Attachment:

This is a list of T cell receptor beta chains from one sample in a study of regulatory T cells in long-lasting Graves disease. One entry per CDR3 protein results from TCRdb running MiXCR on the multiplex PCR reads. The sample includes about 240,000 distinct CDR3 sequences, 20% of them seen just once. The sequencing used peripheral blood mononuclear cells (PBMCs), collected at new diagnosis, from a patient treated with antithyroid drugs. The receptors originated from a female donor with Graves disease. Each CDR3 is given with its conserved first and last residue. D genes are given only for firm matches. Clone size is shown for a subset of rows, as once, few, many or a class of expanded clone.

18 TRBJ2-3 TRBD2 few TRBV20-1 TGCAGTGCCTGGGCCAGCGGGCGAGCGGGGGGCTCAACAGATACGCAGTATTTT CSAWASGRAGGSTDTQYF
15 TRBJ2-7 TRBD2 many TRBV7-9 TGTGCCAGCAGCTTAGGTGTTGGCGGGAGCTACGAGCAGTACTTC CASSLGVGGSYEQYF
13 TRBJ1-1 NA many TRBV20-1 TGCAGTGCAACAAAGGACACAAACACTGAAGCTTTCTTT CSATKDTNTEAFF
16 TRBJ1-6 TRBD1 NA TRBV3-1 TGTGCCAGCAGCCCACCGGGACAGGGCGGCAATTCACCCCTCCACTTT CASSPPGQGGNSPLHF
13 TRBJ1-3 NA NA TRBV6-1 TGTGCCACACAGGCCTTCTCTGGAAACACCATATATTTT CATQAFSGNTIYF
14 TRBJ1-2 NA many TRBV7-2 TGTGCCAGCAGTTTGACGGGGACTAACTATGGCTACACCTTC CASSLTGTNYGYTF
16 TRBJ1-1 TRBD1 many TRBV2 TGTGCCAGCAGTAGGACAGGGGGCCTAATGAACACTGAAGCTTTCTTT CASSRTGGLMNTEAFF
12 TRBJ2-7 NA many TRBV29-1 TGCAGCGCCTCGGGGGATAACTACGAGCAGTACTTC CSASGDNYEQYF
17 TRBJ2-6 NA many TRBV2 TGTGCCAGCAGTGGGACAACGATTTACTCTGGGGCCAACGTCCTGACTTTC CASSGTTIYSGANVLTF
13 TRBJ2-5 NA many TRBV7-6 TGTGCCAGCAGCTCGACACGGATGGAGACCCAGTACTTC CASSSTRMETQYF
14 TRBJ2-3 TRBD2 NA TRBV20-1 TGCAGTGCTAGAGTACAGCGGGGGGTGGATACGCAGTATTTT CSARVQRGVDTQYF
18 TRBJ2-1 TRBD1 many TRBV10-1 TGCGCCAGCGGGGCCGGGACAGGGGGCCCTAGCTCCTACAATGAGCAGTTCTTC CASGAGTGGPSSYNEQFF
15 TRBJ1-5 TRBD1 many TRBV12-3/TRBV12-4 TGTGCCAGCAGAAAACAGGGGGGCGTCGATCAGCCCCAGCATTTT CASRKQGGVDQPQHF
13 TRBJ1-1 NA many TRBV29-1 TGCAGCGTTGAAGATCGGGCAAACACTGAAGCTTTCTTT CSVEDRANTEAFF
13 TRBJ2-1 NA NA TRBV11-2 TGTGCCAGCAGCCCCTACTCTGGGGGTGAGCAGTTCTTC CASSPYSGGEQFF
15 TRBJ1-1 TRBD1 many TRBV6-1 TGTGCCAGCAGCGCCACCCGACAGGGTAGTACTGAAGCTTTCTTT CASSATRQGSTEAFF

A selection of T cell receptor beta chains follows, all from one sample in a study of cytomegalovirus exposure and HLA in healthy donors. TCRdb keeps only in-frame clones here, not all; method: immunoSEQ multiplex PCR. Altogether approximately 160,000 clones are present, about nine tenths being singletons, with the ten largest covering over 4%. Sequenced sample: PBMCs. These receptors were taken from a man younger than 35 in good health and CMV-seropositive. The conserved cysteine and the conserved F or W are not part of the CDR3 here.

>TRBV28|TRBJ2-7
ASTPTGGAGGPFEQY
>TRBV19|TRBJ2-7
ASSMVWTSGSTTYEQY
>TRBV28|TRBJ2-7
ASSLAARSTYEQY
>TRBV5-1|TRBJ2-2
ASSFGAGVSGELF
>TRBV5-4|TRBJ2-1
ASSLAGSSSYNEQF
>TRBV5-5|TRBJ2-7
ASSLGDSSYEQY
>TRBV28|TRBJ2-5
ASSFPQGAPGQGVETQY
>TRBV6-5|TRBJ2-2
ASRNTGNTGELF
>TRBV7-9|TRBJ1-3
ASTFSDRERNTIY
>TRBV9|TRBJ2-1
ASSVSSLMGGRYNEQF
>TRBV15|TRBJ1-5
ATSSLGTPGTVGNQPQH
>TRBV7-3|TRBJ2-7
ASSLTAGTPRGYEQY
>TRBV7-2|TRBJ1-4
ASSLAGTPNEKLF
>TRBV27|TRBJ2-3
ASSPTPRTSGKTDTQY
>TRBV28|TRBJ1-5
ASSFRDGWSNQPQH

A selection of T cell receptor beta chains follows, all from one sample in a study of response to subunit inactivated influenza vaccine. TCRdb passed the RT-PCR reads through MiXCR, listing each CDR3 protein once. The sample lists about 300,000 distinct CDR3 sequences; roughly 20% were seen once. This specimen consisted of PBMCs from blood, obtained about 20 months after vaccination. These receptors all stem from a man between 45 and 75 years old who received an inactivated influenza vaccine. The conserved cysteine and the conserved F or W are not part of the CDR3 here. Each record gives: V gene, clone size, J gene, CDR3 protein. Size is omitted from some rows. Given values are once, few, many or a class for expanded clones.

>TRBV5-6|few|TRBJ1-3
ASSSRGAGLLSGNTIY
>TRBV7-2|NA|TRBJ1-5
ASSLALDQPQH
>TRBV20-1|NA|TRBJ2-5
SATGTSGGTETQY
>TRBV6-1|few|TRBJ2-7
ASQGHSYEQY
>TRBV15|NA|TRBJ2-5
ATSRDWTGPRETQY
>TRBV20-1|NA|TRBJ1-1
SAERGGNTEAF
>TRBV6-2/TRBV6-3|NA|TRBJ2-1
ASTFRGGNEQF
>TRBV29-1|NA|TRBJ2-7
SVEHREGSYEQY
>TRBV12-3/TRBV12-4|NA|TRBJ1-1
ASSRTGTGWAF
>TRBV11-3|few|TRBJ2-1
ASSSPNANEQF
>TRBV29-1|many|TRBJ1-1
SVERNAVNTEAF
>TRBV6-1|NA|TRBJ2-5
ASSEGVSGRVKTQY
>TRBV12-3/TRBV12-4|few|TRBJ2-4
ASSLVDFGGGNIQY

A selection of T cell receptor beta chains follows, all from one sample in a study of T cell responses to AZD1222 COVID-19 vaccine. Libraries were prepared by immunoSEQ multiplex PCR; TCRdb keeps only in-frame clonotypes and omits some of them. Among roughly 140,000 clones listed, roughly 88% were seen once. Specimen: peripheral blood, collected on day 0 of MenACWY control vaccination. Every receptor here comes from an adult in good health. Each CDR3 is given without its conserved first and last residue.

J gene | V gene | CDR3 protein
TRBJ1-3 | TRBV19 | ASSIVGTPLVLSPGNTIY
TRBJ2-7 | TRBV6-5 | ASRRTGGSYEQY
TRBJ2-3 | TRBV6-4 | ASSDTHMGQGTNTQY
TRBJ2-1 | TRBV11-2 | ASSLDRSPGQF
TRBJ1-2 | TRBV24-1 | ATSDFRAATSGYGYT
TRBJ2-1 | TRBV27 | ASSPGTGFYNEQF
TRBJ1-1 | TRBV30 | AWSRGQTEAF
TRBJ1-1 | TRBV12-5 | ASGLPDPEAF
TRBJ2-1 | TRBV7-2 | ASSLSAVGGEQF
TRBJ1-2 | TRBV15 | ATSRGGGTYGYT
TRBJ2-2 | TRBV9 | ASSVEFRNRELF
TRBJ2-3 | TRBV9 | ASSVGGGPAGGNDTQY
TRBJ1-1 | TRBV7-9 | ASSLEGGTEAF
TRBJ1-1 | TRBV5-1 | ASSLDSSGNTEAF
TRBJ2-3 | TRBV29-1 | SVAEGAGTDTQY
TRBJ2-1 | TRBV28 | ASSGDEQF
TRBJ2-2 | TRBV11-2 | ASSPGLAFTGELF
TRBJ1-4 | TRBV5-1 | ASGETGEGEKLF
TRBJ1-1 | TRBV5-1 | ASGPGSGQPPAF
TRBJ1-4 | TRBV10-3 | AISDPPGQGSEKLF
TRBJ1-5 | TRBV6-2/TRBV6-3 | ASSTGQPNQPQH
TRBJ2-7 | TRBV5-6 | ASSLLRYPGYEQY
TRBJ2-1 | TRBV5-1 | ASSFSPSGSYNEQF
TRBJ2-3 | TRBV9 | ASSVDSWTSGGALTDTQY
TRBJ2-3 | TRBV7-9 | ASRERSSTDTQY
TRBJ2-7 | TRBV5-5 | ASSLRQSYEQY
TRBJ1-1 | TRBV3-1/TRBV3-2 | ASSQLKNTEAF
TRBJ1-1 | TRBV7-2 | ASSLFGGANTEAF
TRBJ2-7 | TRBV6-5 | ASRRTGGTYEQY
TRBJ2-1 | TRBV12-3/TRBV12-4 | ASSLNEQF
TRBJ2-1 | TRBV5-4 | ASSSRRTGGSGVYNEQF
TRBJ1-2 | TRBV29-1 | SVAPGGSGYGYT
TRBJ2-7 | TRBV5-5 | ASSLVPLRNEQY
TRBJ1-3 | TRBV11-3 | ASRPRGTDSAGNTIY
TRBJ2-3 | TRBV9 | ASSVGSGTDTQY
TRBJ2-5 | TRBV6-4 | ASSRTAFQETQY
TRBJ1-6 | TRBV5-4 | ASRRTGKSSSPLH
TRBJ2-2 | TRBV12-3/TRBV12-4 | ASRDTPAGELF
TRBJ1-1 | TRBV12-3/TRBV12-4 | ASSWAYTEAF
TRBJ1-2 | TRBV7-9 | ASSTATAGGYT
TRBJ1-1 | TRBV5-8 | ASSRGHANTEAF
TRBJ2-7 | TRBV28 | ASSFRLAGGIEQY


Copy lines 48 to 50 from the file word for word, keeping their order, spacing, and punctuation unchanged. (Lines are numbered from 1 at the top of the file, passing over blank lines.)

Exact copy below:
ASSFRDGWSNQPQH

A selection of T cell receptor beta chains follows, all from one sample in a study of response to subunit inactivated influenza vaccine. TCRdb passed the RT-PCR reads through MiXCR, listing each CDR3 protein once. The sample lists about 300,000 distinct CDR3 sequences; roughly 20% were seen once. This specimen consisted of PBMCs from blood, obtained about 20 months after vaccination. These receptors all stem from a man between 45 and 75 years old who received an inactivated influenza vaccine. The conserved cysteine and the conserved F or W are not part of the CDR3 here. Each record gives: V gene, clone size, J gene, CDR3 protein. Size is omitted from some rows. Given values are once, few, many or a class for expanded clones.

>TRBV5-6|few|TRBJ1-3